Excerpts of Ma in the ECFA Debate

Taiwan's President Ma Ying-jeou shakes hands with opposition leader Tsai Ing-wen before a televised debate on a planned trade agreement with China in Taipei on April 25. (Photo: Chi Chih-Hsiang/ AFP-Getty Images)

Taiwan President Ma Ying-jeou and opposition Democratic Progressive Party (DPP) Chairwoman Tsai Ing-wen had their first-ever televised debate over the proposed cross-Strait economic cooperation framework agreement (ECFA) on April 25.
The ECFA is a proposed agreement between China and Taiwan. Opinion polls conducted by several news outlets in Taiwan showed that the debate increased public understanding of and support for it.

Highlights of remarks by President Ma Ying-jeou

Over the past decade, the number of free-trade agreements (FTA) signed that involve Asian nations has skyrocketed from just three in 2000 to 58 in 2009. Over the next 10 years, a free-trade zone incorporating 17 nations and areas with a population of 3.3 billion and a GDP of over $14 trillion is likely to emerge in Asia.

Trade is Taiwan's lifeblood. Without trade, Taiwan cannot subsist. During its eight years in power, the Democratic Progressive Party isolated Taiwan from the rest of the world, gradually marginalizing the country. From being the 14th-largest trading nation, we fell to become the 18th. We simply cannot wait any longer. I vow to lead Taiwan into a "golden decade" that will reinvigorate our economy and make us the leader of the four "Asian Tigers."

The economic cooperation framework agreement, or ECFA, consists of three main elements. The first is the reduction and elimination of tariffs. With the signing of the ECFA, items shipped from Taiwan to mainland China will no longer be subject to high tariffs. This is bound to spur exports. The second is the implementation of investment protections. Taiwan's investments in the mainland have reached an estimated NT$200 billion and require protection. The third is the protection of Taiwan's intellectual property rights and the prevention of piracy.

The two sides have already reached consensus that, under the ECFA, the number of mainland agricultural items allowed to be imported to Taiwan will not increase and that Taiwan will not be opened up to mainland laborers. Additionally, Taiwan will allow the import of mainland products only under the condition that they do not damage Taiwan's disadvantaged traditional industries. After the signing of the ECFA, exports are certain to climb and Taiwan's businesspeople will be more willing to redirect their investments back to Taiwan. This, in turn, will increase the number of job opportunities and lower unemployment. Signing the ECFA, therefore, would be extremely beneficial to Taiwan.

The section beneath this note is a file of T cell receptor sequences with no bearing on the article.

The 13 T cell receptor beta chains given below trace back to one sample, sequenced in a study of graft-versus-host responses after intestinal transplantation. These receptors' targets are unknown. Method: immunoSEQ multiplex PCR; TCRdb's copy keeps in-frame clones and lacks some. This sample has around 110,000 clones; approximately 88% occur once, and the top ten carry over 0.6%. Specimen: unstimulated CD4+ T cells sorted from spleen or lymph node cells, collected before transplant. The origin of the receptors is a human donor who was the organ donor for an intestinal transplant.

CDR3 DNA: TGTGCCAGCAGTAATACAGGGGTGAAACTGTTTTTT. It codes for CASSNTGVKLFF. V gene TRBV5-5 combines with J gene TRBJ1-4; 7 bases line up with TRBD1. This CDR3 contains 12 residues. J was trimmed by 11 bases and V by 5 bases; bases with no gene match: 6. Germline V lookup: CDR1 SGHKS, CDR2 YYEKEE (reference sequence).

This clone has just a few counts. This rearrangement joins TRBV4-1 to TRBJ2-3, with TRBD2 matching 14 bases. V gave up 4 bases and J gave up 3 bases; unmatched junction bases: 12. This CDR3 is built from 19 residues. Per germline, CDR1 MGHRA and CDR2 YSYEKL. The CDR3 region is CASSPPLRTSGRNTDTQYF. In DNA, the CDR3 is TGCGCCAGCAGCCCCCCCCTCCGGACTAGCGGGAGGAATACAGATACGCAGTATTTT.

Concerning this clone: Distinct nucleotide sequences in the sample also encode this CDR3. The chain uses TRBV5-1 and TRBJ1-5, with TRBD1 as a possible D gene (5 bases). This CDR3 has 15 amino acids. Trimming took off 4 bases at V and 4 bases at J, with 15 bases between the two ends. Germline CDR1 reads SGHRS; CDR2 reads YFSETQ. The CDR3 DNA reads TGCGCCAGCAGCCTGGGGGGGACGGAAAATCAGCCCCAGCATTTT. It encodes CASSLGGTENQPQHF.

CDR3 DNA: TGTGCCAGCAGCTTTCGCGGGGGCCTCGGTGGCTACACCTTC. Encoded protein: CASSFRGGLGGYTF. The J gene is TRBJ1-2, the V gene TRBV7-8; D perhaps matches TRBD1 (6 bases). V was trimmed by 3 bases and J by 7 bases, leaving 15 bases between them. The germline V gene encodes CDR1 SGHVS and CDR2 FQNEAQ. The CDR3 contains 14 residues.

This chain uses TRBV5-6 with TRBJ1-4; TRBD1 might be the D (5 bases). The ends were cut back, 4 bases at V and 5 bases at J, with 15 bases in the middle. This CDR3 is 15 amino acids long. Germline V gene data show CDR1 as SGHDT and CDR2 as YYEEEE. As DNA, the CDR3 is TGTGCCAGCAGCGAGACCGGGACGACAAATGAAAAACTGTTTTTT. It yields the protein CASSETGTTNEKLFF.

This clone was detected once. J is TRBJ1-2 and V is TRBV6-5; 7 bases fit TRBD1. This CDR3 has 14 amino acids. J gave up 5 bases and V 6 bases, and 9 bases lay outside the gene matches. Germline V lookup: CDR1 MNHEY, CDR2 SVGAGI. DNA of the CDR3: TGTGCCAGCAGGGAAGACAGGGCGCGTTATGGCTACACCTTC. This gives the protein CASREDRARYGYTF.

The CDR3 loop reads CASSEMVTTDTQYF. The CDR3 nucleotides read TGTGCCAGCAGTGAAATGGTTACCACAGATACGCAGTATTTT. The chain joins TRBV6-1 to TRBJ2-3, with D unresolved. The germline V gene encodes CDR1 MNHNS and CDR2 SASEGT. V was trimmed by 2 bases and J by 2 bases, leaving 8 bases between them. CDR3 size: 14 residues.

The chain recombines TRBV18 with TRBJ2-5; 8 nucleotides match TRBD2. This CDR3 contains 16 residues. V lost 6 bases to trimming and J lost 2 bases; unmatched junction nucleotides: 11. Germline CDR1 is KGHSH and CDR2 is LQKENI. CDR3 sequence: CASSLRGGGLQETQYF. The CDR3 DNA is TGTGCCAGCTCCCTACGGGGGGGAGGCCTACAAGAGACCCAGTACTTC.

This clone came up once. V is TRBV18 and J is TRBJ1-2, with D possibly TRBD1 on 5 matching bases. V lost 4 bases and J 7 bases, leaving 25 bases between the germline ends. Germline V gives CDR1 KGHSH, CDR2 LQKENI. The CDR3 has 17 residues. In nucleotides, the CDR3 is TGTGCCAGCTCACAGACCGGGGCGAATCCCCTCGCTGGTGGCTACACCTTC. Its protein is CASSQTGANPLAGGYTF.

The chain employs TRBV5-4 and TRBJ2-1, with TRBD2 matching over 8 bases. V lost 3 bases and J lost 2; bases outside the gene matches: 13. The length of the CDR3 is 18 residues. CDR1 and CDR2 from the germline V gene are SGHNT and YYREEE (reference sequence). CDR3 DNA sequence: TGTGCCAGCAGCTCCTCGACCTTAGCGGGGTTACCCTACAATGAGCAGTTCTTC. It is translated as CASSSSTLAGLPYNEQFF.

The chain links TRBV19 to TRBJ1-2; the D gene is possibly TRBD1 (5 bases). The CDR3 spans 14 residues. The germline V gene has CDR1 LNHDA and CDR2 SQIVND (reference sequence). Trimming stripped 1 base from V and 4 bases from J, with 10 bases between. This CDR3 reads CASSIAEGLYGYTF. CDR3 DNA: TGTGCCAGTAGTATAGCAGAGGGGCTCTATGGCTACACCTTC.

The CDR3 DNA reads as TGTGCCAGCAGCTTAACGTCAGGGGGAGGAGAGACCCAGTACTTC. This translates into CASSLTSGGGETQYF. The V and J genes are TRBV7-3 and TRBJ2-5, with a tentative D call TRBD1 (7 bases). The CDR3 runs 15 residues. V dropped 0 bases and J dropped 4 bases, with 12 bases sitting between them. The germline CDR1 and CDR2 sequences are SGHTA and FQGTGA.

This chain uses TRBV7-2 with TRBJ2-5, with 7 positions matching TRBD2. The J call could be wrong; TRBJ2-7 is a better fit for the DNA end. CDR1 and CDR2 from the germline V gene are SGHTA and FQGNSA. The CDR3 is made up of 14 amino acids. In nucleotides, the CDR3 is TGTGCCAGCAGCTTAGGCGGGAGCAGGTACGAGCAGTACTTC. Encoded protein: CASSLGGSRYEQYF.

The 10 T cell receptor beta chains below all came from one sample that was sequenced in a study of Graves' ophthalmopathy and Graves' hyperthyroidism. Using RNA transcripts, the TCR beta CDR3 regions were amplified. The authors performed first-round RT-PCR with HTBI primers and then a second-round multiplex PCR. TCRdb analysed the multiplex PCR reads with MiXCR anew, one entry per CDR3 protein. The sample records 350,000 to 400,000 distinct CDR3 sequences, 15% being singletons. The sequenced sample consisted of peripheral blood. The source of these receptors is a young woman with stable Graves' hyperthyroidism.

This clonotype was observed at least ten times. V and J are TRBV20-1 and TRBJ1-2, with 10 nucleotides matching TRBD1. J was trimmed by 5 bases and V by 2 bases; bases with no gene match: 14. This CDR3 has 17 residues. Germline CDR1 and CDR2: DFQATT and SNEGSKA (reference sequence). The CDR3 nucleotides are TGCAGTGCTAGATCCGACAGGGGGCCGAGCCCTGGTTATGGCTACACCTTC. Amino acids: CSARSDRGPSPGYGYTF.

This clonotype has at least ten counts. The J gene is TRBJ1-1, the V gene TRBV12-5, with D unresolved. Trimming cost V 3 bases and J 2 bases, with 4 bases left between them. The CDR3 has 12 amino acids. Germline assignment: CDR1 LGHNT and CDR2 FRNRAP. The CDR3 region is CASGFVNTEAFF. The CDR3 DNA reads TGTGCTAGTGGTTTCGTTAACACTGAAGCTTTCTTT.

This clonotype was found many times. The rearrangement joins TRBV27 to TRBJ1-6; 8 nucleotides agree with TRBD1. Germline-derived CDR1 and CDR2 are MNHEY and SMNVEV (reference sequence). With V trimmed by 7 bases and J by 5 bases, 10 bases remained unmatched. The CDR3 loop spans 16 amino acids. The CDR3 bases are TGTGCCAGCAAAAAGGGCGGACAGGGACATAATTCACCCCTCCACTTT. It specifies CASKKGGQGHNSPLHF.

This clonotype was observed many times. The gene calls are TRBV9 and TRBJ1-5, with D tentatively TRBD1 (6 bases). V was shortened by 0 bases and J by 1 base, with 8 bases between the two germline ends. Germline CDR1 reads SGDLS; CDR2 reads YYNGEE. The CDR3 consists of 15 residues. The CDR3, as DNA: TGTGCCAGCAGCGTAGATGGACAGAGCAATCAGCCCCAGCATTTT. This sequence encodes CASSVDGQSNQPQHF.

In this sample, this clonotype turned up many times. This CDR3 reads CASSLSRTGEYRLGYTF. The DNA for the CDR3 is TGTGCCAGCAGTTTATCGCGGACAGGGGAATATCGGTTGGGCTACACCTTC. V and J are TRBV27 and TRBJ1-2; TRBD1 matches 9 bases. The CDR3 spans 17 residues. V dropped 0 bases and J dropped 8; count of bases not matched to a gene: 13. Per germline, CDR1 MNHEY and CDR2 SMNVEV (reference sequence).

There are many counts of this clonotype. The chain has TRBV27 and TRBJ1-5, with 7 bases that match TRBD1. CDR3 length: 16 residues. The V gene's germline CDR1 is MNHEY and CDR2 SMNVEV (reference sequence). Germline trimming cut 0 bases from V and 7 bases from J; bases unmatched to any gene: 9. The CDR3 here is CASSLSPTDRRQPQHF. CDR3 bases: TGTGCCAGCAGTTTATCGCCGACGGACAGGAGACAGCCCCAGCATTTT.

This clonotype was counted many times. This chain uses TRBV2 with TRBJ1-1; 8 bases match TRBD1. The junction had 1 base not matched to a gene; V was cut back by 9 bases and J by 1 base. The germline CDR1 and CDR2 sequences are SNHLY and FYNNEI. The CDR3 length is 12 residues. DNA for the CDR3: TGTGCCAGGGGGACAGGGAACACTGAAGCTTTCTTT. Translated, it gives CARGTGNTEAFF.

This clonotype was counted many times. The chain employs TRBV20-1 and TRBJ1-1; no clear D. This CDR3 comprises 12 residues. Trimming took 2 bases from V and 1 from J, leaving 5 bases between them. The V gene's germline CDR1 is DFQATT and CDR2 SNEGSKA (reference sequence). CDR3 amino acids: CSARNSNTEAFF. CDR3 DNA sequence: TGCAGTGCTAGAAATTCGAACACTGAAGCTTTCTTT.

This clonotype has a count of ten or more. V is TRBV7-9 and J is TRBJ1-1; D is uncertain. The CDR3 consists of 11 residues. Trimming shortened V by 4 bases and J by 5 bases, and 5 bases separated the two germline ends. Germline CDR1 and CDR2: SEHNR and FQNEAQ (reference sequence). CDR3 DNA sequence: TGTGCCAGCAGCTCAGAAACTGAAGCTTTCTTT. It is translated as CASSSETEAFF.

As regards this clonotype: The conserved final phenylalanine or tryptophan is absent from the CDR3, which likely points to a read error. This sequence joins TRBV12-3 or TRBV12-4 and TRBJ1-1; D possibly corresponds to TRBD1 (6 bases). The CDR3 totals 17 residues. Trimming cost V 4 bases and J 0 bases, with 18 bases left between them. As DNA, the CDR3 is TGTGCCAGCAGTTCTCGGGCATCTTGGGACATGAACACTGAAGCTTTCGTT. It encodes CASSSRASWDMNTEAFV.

The ECFA is a framework agreement under which we will first ink an agreement on an "early harvest" list covering only a small number of items. Not everything will be completed at this stage; rather, we will pursue steady progress toward further agreements adhering to the principles of dignity, equity and reciprocity. In this way, potential impediments to trade can be removed. However, the DPP has frightened our people by first stating that 3.2 million white-collar jobs would be affected thanks to the ECFA, and then, five days later, by boosting this number further to 5.9 million. I solemnly declare that if we find that the agreement would not be beneficial to Taiwan, we are prepared to accept a failed negotiation process. We will spare no effort to defend the sovereignty of the Republic of China (ROC) and the dignity of Taiwan. Our stance on this will never change, whether in this or in future negotiations.